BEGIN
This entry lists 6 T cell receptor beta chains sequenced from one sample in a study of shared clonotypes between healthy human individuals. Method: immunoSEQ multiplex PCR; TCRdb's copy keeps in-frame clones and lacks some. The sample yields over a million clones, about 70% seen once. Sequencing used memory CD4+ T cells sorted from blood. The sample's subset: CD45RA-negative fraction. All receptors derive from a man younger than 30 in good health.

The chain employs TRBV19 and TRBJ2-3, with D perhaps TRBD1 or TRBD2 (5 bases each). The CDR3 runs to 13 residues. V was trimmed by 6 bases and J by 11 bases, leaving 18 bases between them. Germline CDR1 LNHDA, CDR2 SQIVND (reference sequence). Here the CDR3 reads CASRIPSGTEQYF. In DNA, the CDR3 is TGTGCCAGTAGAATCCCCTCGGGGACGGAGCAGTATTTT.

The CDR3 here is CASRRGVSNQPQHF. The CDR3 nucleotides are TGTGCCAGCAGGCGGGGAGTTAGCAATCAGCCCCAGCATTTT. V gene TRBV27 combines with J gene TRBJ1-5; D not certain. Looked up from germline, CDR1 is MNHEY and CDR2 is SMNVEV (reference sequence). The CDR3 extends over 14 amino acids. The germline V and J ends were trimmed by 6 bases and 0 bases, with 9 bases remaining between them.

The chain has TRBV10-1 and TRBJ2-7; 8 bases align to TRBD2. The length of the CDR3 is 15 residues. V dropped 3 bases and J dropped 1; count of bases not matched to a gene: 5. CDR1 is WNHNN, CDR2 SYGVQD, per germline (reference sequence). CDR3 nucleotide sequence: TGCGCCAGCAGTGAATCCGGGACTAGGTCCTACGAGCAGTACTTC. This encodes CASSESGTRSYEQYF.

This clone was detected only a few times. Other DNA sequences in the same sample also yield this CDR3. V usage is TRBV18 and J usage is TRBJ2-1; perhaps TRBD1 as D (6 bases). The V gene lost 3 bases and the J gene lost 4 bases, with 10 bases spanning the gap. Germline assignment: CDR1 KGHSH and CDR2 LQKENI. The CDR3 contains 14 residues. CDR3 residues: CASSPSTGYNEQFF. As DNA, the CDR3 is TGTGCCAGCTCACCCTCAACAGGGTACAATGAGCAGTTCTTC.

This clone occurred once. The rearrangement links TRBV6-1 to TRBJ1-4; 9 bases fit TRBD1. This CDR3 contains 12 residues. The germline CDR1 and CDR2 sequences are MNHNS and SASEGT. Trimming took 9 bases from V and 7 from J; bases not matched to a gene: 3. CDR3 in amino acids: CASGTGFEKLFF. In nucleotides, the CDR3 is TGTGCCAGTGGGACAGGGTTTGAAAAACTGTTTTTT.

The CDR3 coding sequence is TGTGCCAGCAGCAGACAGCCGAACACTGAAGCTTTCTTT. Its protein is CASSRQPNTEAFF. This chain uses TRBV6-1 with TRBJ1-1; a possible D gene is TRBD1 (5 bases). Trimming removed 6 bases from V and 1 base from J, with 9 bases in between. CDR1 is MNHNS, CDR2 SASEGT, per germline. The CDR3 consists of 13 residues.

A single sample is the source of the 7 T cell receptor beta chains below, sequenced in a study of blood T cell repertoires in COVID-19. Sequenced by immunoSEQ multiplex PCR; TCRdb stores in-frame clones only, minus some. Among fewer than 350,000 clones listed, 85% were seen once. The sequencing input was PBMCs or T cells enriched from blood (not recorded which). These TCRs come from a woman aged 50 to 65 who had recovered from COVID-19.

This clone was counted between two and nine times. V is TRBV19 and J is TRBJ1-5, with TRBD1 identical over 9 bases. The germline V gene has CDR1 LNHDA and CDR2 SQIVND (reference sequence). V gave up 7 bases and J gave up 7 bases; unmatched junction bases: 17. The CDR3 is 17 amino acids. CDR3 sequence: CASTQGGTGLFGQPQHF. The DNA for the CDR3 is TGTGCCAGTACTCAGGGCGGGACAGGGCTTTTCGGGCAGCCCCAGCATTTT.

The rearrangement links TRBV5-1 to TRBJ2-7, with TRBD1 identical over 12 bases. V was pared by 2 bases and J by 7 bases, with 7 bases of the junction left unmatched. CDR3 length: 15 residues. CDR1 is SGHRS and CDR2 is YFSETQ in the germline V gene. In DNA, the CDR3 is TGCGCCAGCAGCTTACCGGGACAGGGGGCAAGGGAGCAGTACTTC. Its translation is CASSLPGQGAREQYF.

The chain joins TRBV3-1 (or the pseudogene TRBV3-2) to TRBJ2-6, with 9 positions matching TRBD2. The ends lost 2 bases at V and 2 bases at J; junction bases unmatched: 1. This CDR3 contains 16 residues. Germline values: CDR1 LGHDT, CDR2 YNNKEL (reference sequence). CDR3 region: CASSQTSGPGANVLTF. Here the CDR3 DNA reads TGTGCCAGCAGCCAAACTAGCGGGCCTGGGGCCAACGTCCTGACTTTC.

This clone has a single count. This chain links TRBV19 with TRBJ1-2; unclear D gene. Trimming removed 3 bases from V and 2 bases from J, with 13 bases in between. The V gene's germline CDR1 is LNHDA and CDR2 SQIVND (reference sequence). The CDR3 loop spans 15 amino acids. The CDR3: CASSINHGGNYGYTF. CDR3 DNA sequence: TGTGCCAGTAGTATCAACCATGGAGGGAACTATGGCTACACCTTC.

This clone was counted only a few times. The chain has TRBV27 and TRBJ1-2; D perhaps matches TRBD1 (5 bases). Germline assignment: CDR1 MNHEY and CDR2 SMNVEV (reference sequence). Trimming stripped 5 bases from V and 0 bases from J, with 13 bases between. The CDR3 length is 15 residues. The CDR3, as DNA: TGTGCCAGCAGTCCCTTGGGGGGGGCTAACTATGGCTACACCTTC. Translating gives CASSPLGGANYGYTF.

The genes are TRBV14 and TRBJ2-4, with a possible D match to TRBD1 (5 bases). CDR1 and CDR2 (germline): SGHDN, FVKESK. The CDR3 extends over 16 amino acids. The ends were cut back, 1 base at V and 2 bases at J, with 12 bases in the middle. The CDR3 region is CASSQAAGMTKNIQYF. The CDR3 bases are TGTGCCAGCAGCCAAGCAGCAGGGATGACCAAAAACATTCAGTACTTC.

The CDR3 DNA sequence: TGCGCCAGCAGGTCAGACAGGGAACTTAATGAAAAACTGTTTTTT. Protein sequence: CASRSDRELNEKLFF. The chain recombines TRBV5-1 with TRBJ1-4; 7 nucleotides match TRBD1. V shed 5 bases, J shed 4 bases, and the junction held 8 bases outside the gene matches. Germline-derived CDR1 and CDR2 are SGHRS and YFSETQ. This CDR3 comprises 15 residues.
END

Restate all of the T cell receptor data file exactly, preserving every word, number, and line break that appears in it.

This entry lists 6 T cell receptor beta chains sequenced from one sample in a study of shared clonotypes between healthy human individuals. Method: immunoSEQ multiplex PCR; TCRdb's copy keeps in-frame clones and lacks some. The sample yields over a million clones, about 70% seen once. Sequencing used memory CD4+ T cells sorted from blood. The sample's subset: CD45RA-negative fraction. All receptors derive from a man younger than 30 in good health.

The chain employs TRBV19 and TRBJ2-3, with D perhaps TRBD1 or TRBD2 (5 bases each). The CDR3 runs to 13 residues. V was trimmed by 6 bases and J by 11 bases, leaving 18 bases between them. Germline CDR1 LNHDA, CDR2 SQIVND (reference sequence). Here the CDR3 reads CASRIPSGTEQYF. In DNA, the CDR3 is TGTGCCAGTAGAATCCCCTCGGGGACGGAGCAGTATTTT.

The CDR3 here is CASRRGVSNQPQHF. The CDR3 nucleotides are TGTGCCAGCAGGCGGGGAGTTAGCAATCAGCCCCAGCATTTT. V gene TRBV27 combines with J gene TRBJ1-5; D not certain. Looked up from germline, CDR1 is MNHEY and CDR2 is SMNVEV (reference sequence). The CDR3 extends over 14 amino acids. The germline V and J ends were trimmed by 6 bases and 0 bases, with 9 bases remaining between them.

The chain has TRBV10-1 and TRBJ2-7; 8 bases align to TRBD2. The length of the CDR3 is 15 residues. V dropped 3 bases and J dropped 1; count of bases not matched to a gene: 5. CDR1 is WNHNN, CDR2 SYGVQD, per germline (reference sequence). CDR3 nucleotide sequence: TGCGCCAGCAGTGAATCCGGGACTAGGTCCTACGAGCAGTACTTC. This encodes CASSESGTRSYEQYF.

This clone was detected only a few times. Other DNA sequences in the same sample also yield this CDR3. V usage is TRBV18 and J usage is TRBJ2-1; perhaps TRBD1 as D (6 bases). The V gene lost 3 bases and the J gene lost 4 bases, with 10 bases spanning the gap. Germline assignment: CDR1 KGHSH and CDR2 LQKENI. The CDR3 contains 14 residues. CDR3 residues: CASSPSTGYNEQFF. As DNA, the CDR3 is TGTGCCAGCTCACCCTCAACAGGGTACAATGAGCAGTTCTTC.

This clone occurred once. The rearrangement links TRBV6-1 to TRBJ1-4; 9 bases fit TRBD1. This CDR3 contains 12 residues. The germline CDR1 and CDR2 sequences are MNHNS and SASEGT. Trimming took 9 bases from V and 7 from J; bases not matched to a gene: 3. CDR3 in amino acids: CASGTGFEKLFF. In nucleotides, the CDR3 is TGTGCCAGTGGGACAGGGTTTGAAAAACTGTTTTTT.

The CDR3 coding sequence is TGTGCCAGCAGCAGACAGCCGAACACTGAAGCTTTCTTT. Its protein is CASSRQPNTEAFF. This chain uses TRBV6-1 with TRBJ1-1; a possible D gene is TRBD1 (5 bases). Trimming removed 6 bases from V and 1 base from J, with 9 bases in between. CDR1 is MNHNS, CDR2 SASEGT, per germline. The CDR3 consists of 13 residues.

A single sample is the source of the 7 T cell receptor beta chains below, sequenced in a study of blood T cell repertoires in COVID-19. Sequenced by immunoSEQ multiplex PCR; TCRdb stores in-frame clones only, minus some. Among fewer than 350,000 clones listed, 85% were seen once. The sequencing input was PBMCs or T cells enriched from blood (not recorded which). These TCRs come from a woman aged 50 to 65 who had recovered from COVID-19.

This clone was counted between two and nine times. V is TRBV19 and J is TRBJ1-5, with TRBD1 identical over 9 bases. The germline V gene has CDR1 LNHDA and CDR2 SQIVND (reference sequence). V gave up 7 bases and J gave up 7 bases; unmatched junction bases: 17. The CDR3 is 17 amino acids. CDR3 sequence: CASTQGGTGLFGQPQHF. The DNA for the CDR3 is TGTGCCAGTACTCAGGGCGGGACAGGGCTTTTCGGGCAGCCCCAGCATTTT.

The rearrangement links TRBV5-1 to TRBJ2-7, with TRBD1 identical over 12 bases. V was pared by 2 bases and J by 7 bases, with 7 bases of the junction left unmatched. CDR3 length: 15 residues. CDR1 is SGHRS and CDR2 is YFSETQ in the germline V gene. In DNA, the CDR3 is TGCGCCAGCAGCTTACCGGGACAGGGGGCAAGGGAGCAGTACTTC. Its translation is CASSLPGQGAREQYF.

The chain joins TRBV3-1 (or the pseudogene TRBV3-2) to TRBJ2-6, with 9 positions matching TRBD2. The ends lost 2 bases at V and 2 bases at J; junction bases unmatched: 1. This CDR3 contains 16 residues. Germline values: CDR1 LGHDT, CDR2 YNNKEL (reference sequence). CDR3 region: CASSQTSGPGANVLTF. Here the CDR3 DNA reads TGTGCCAGCAGCCAAACTAGCGGGCCTGGGGCCAACGTCCTGACTTTC.

This clone has a single count. This chain links TRBV19 with TRBJ1-2; unclear D gene. Trimming removed 3 bases from V and 2 bases from J, with 13 bases in between. The V gene's germline CDR1 is LNHDA and CDR2 SQIVND (reference sequence). The CDR3 loop spans 15 amino acids. The CDR3: CASSINHGGNYGYTF. CDR3 DNA sequence: TGTGCCAGTAGTATCAACCATGGAGGGAACTATGGCTACACCTTC.

This clone was counted only a few times. The chain has TRBV27 and TRBJ1-2; D perhaps matches TRBD1 (5 bases). Germline assignment: CDR1 MNHEY and CDR2 SMNVEV (reference sequence). Trimming stripped 5 bases from V and 0 bases from J, with 13 bases between. The CDR3 length is 15 residues. The CDR3, as DNA: TGTGCCAGCAGTCCCTTGGGGGGGGCTAACTATGGCTACACCTTC. Translating gives CASSPLGGANYGYTF.

The genes are TRBV14 and TRBJ2-4, with a possible D match to TRBD1 (5 bases). CDR1 and CDR2 (germline): SGHDN, FVKESK. The CDR3 extends over 16 amino acids. The ends were cut back, 1 base at V and 2 bases at J, with 12 bases in the middle. The CDR3 region is CASSQAAGMTKNIQYF. The CDR3 bases are TGTGCCAGCAGCCAAGCAGCAGGGATGACCAAAAACATTCAGTACTTC.

The CDR3 DNA sequence: TGCGCCAGCAGGTCAGACAGGGAACTTAATGAAAAACTGTTTTTT. Protein sequence: CASRSDRELNEKLFF. The chain recombines TRBV5-1 with TRBJ1-4; 7 nucleotides match TRBD1. V shed 5 bases, J shed 4 bases, and the junction held 8 bases outside the gene matches. Germline-derived CDR1 and CDR2 are SGHRS and YFSETQ. This CDR3 comprises 15 residues.